A fun reassessment of the Roman Empire’s contribution to the modern world. Were they that great or was it all just propaganda?
The ancient Romans were some of the best self-publicists that ever existed, and the myth of Roman ingenuity endures to this day. But were they really as great as they liked to think they were? Did they really “civilise” the barbaric savages of Western Europe and the Greek East? Well… not really. It’s widely known that the ancient Greeks were pretty brainy when it came to maths and philosophy, but they weren’t the only ones. Here’s a list of just some of the things the Romans didn’t quite do for us!
Roads and Trade
The Romans are famous for their roads. Some of their straight, paved trade routes still exist today, but were they the first to do this? Nope! Archaeologists have uncovered wooden and stone walkways built by Celtic craftsmen and engineers long before the Romans ever invaded Gaul. In fact, the “savage” Gauls seem to have been rather peaceful traders, far more civilised than the sadistic Romans. Shipping routes around the Mediterranean and beyond, stretching from the Black Sea to southern Britain, date back to the Greek Bronze Age (that’s around the 15th century BC, more than a thousand years before the Roman Republic came into being): wrecks have been found around Cyprus and Greek pottery found in Cornwall!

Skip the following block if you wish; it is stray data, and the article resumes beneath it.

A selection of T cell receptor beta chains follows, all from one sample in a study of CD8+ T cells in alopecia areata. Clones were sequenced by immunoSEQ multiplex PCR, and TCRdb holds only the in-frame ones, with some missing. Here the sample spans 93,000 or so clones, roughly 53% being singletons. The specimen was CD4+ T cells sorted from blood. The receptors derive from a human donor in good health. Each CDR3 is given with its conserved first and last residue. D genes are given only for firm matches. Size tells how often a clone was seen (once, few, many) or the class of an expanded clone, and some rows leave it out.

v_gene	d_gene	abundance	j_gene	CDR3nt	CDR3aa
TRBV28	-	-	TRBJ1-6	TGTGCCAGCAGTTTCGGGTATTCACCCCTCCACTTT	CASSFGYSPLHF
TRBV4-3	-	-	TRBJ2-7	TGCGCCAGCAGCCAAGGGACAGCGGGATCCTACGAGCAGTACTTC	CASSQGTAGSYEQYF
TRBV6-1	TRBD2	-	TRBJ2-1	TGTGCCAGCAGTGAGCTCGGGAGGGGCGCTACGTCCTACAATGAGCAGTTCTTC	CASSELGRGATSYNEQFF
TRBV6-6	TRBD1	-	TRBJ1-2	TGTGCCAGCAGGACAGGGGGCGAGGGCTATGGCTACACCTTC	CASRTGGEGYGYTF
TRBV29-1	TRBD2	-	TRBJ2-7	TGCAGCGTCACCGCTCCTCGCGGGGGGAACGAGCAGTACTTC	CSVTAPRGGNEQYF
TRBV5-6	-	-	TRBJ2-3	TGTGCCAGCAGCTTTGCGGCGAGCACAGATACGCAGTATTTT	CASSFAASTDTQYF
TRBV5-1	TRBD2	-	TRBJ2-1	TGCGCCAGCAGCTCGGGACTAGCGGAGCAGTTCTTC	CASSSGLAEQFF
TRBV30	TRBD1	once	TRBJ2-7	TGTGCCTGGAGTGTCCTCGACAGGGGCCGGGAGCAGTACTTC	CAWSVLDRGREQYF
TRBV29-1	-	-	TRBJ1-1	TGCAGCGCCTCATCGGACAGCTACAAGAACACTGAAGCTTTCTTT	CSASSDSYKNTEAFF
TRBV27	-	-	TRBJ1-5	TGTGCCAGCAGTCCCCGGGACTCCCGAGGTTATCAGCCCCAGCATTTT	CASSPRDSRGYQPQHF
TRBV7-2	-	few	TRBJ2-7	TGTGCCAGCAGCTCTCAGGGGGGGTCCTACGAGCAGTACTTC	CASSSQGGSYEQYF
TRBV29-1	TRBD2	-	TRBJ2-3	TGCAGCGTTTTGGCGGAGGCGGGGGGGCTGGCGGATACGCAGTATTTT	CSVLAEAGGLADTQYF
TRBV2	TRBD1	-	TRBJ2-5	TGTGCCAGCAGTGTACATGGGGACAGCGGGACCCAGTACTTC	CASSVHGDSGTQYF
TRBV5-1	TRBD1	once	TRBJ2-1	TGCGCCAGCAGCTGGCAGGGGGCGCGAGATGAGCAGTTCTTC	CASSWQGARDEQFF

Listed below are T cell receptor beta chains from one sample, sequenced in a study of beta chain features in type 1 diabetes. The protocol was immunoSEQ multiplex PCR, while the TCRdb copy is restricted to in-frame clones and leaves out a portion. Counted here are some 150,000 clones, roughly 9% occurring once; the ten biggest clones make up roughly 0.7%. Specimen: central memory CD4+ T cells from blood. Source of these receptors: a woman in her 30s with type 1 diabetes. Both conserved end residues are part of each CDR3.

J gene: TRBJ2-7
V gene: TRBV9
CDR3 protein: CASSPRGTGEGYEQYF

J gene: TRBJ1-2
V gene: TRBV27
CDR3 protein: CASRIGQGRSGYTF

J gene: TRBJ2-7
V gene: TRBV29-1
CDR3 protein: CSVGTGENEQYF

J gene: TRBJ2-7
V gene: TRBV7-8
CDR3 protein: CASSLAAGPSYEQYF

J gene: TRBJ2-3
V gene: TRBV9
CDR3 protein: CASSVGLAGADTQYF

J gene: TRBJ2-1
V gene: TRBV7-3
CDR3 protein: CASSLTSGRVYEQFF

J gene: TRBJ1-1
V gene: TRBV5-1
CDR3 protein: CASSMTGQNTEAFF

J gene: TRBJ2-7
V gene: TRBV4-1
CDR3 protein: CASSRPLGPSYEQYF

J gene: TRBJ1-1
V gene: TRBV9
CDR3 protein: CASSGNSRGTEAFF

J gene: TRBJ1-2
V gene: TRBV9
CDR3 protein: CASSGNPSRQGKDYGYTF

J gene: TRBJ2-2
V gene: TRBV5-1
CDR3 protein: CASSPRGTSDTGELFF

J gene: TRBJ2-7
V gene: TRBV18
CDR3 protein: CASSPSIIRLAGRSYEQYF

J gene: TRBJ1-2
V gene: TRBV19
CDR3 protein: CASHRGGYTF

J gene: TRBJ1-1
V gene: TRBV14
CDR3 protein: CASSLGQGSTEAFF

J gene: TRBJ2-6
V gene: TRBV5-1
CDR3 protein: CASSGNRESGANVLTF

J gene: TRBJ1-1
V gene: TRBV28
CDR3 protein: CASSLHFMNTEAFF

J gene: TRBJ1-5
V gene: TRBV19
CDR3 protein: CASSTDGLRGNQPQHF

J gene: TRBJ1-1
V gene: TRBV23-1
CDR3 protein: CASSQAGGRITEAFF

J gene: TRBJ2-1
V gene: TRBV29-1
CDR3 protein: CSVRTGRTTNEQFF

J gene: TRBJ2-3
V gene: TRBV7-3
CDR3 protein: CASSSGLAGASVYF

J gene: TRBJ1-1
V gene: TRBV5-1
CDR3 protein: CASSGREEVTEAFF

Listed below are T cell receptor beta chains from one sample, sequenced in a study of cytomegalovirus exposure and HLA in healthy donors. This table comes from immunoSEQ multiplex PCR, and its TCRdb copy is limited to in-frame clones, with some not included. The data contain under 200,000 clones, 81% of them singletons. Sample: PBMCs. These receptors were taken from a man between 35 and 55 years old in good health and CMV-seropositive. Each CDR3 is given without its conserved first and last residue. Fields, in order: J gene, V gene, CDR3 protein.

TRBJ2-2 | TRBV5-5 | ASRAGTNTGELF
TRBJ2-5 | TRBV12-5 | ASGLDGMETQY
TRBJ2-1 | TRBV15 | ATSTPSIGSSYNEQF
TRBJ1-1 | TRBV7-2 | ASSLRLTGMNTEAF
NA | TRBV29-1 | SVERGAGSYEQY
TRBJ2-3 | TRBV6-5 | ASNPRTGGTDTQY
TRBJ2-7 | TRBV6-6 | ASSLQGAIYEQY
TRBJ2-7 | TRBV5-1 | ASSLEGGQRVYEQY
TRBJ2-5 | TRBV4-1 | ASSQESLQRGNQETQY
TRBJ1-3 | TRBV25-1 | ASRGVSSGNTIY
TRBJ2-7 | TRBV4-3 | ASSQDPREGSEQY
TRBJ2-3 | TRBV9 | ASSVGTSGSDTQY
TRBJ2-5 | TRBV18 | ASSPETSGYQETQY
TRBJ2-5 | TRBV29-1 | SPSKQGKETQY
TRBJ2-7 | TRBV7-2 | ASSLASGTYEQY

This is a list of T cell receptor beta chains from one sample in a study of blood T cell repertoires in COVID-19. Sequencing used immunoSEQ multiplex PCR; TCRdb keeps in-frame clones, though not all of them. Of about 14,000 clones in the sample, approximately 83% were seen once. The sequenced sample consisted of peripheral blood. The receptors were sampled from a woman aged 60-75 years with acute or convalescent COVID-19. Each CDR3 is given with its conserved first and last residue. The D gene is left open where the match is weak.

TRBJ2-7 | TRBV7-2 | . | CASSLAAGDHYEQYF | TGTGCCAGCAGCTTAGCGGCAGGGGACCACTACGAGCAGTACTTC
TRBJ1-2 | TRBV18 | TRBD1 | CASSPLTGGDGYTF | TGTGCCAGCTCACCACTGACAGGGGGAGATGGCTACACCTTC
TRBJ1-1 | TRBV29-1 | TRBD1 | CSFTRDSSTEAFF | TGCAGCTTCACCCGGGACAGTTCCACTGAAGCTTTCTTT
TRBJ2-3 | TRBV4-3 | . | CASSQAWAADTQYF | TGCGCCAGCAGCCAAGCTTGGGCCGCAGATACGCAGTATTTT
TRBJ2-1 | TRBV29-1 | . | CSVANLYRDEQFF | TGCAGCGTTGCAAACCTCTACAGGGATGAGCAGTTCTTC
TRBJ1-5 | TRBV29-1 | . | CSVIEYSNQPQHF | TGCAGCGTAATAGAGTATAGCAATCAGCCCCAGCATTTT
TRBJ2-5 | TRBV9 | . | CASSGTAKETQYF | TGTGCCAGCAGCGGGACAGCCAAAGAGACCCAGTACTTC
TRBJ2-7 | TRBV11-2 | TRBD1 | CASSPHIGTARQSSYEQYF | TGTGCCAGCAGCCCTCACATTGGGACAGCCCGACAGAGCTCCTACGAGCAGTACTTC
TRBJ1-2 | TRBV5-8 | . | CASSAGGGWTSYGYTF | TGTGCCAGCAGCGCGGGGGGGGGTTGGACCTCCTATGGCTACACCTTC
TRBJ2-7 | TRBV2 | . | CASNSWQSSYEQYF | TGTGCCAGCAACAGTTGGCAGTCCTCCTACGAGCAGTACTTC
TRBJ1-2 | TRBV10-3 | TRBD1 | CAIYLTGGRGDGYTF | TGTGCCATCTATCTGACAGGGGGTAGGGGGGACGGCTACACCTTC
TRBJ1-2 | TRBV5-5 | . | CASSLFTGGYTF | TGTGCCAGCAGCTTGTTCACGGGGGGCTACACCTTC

The Egyptians had been shifting water from the Nile to their farmland for centuries, with the use of crane-like machines. The Greeks took things a bit further, thanks to the ingenious Archimedes who invented a machine for lifting water uphill, basically a screw in a tube. The Romans thoroughly ignored Archimedes’ work and even destroyed a lot of his papers when they invaded Syracuse!
Roman concrete was very different to modern mixtures, but it allowed them to make incredible structures like the Flavian Amphitheatre (the Colosseum) and the Pantheon as well as more every day buildings, like the insula tower blocks found at Ostia. But did they invent it? No! That honour rests with the Parthians, the culture that grew from the Persian Empire after Alexander the Great destroyed a lot of it. The Parthians used it to make beautiful domed roofs, similar to those you can still see in the Middle East today.
Okay so we can thank the Romans for introducing public bathing to much of the world… but do we want to? Sure the baths were places to exercise, but the Greeks had already popularised gymnasia centuries before, and okay many baths were cleverly heated, but they certainly weren’t very clean. A mixture of dirt and oil floated on the top of the water, called “soilum” in Latin, yuck! The emperor Marcus Aurelius wrote that he never visited the baths since they contained nothing but oil, sweat and grease. Some big cities had sewers, Rome had its famous Cloaca Maxima, but smaller towns just had open drains. And then there’re the aqueducts. Now, Roman aqueducts were indeed incredible, spanning huge stretches of countryside on a continual slope. Frontinus boasts that their aqueducts were far greater than the idle pyramids or temples. But what were the aqueducts for? Well, unless you were rich enough to have a private stream pumped to your house, this fresh, clean mountain water went straight into the dirty baths and pretty fountains! Drinking water came from wells and cisterns, so if you didn’t use the baths (and public bathing was a rather peculiar Roman habit after all) you didn’t need aqueducts. So much for not being idle!